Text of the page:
The opinion of the court was delivered by: Paul L. Friedman United States District Court
This matter is before the Court on the plaintiff's motion for discovery sanctions against defendant Red Roof Inn ("Red Roof"). The plaintiff contends that Red Roof willfully, recklessly, or negligently failed to preserve relevant evidence. She seeks sanctions in the form of an adverse inference instruction at trial and attorneys' fees and costs. Upon consideration of the parties' arguments, the relevant legal authorities, and the evidentiary record in this case, the Court concludes that Red Roof has committed serious misconduct and should be sanctioned, although the Court will not issue the precise adverse inference instruction sought by the plaintiff. The plaintiff's motion therefore will be granted in part and denied in part.
The events giving rise to plaintiff's claims against Red Roof occurred on April 21, 2007, and are detailed in the Court's Opinion, issued this same day, granting in part and denying in part the motion for summary judgment filed by defendants Nicole Ha and the District of Columbia ("MSJ Opinion"). In brief, the plaintiff, Zhi Chen, alleges that a police officer moonlighting as a security guard for a Red Roof Inn located in the Chinatown neighborhood of Washington, D.C., unlawfully detained, searched, and took $60 from her after mistaking her for a woman who had left the hotel without paying her room bill. See MSJ Opinion at 2-4. Most of the relevant events that are said by one party or another to have occurred on April 21, 2007 - including the hurried departure of a woman suspected of not paying her hotel bill and the subsequent search of Ms. Chen and confiscation of $60 from her - took place in or around the lobby of the Chinatown Red Roof Inn. See id.
On April 23, 2007, just two days after the events in question, plaintiff's counsel, B. Marian Chou, Esq., faxed a letter to Heidi Cordes, the general manager of the Chinatown Red Roof Inn. See Plaintiff's Motion for Sanctions Against Red Roof Inn ("Mot."), Ex. 6. In the letter Ms. Chou, purporting to "confirm [a prior] phone conversation" between herself and Ms. Cordes, asserted that her client, Ms. Chen, had been wrongly detained by a police officer working on behalf of the Red Roof Inn on April 21, 2007, and warned Ms. Cordes that her client was "very distraught and [has] instruct[ed] me to sue for one million and half." Id. Ms. Chou "demand[ed] [Ms. Cordes'] investigation and monetary damages." Id.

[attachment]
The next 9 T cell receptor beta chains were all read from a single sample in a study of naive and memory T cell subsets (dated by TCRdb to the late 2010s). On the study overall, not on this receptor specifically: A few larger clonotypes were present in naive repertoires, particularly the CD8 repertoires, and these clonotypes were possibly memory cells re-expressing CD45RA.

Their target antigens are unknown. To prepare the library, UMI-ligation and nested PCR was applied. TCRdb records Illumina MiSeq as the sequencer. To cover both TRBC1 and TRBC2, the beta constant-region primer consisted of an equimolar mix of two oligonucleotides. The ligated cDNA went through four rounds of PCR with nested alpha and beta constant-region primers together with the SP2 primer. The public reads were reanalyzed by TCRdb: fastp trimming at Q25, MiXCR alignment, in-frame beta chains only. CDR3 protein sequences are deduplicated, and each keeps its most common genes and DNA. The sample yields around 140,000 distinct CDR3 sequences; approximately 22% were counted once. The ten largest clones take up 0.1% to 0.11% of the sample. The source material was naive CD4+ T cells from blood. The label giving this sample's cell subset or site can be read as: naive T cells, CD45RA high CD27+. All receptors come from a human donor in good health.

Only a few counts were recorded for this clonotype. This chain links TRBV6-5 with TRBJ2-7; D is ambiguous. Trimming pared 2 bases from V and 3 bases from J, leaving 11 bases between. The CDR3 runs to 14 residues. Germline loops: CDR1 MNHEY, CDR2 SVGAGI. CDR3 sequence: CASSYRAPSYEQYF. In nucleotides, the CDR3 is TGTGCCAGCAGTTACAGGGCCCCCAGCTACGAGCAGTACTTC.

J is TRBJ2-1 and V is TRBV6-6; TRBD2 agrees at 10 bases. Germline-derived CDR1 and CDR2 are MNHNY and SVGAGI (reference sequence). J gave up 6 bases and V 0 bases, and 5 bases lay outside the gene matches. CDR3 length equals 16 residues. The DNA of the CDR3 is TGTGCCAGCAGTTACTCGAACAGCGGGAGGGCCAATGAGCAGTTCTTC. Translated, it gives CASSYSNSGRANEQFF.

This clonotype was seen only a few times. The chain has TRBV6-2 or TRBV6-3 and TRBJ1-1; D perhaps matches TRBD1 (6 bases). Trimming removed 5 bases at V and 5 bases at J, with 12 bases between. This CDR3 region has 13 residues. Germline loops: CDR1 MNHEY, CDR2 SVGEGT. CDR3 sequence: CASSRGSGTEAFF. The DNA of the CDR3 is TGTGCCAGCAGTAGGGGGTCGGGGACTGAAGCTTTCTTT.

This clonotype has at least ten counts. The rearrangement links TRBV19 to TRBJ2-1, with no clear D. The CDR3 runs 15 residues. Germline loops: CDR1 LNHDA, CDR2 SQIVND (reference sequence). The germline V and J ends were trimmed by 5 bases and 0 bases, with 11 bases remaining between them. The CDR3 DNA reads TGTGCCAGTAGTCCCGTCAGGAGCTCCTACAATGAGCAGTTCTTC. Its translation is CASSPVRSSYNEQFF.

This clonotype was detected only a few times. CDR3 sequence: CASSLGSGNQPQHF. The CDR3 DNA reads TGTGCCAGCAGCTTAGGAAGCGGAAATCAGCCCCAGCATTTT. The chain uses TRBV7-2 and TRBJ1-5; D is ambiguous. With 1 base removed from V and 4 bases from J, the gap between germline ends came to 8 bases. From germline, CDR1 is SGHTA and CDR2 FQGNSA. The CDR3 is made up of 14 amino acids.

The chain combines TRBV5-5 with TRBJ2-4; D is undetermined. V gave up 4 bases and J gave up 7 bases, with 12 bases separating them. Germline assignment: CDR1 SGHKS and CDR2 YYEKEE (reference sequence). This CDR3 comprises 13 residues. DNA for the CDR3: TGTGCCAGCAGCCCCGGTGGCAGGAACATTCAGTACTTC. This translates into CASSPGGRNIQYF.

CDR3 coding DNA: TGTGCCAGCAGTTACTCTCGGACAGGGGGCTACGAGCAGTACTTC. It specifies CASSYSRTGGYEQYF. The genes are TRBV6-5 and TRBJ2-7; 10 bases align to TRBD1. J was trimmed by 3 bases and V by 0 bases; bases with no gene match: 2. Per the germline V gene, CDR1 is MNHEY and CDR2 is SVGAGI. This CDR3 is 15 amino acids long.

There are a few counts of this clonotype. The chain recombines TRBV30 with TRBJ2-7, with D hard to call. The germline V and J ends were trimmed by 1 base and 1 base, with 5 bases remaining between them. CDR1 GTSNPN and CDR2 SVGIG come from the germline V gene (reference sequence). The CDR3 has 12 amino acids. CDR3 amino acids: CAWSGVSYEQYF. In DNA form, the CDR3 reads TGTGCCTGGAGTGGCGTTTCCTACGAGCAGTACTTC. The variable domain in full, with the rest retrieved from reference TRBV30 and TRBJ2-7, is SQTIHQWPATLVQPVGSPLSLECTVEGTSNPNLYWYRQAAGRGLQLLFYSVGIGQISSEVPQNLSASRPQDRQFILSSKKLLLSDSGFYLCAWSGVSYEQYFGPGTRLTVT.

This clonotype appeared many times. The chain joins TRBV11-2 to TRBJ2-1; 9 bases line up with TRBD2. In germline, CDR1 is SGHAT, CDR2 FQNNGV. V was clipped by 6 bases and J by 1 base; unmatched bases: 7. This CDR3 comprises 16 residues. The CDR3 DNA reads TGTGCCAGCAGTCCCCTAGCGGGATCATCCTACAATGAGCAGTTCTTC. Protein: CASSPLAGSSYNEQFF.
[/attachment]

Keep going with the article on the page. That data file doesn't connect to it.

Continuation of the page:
In another letter, dated April 27, 2007, and sent to Red Roof's legal counsel, Alan Rabinowitz, Esq., Ms. Chou stated first that she wished to "confirm that I called you this afternoon and [that] I have sent [you] at least two letters" by fax. Mot., Ex. 1. She continued, "I . . . want to confirm that your Red Roof Inn has at least four security cameras. . . . I would like to have a copy of your tape/disc of the relevant incident that I referred [to] in [a prior] letter." Id. Noting that she did not expect to receive copies of the security footage at that time, Ms. Chou asserted, "This is a notice to your company not to destroy any evidence." Id. At the bottom of the letter is a notation indicating that a copy of the letter was sent to Ms. Cordes. See id. Ms. Cordes denies having received a copy of the April 27, 2007 letter, but does not dispute that she received the faxed letter dated April 23, 2007. See Affidavit of Heidi Cordes (attached to Opposition to Plaintiff's Motion for Sanctions Against Red Roof Inn) ("Cordes Affid.") ¶ 17.
According to Ms. Cordes, images from the security cameras at the Chinatown Red Roof Inn were recorded on a digital video recorder (DVR). See Mot., Ex. 2 (email from Heidi Cordes to Alan Siciliano dated Jan. 11, 2010). The Inn's DVR could only hold two weeks' worth of footage. See id. After two weeks, the DVR overwrote any stored images with new recordings. See id. Ms. Cordes says that after she "was contacted by Ms. Chou" in April 2007, she personally reviewed the video from the three lobby cameras several times to get the correct times to start and end the recordings. I then gave that information to my maintenance engineer along with which cameras (only two of the cameras in [the] lobby showed the image of the woman leaving the hotel) that I wanted the video [sic]. He did as he was instructed, gave me the disc, and I put it in my desk. I did not check the disc once it was given to me. . . .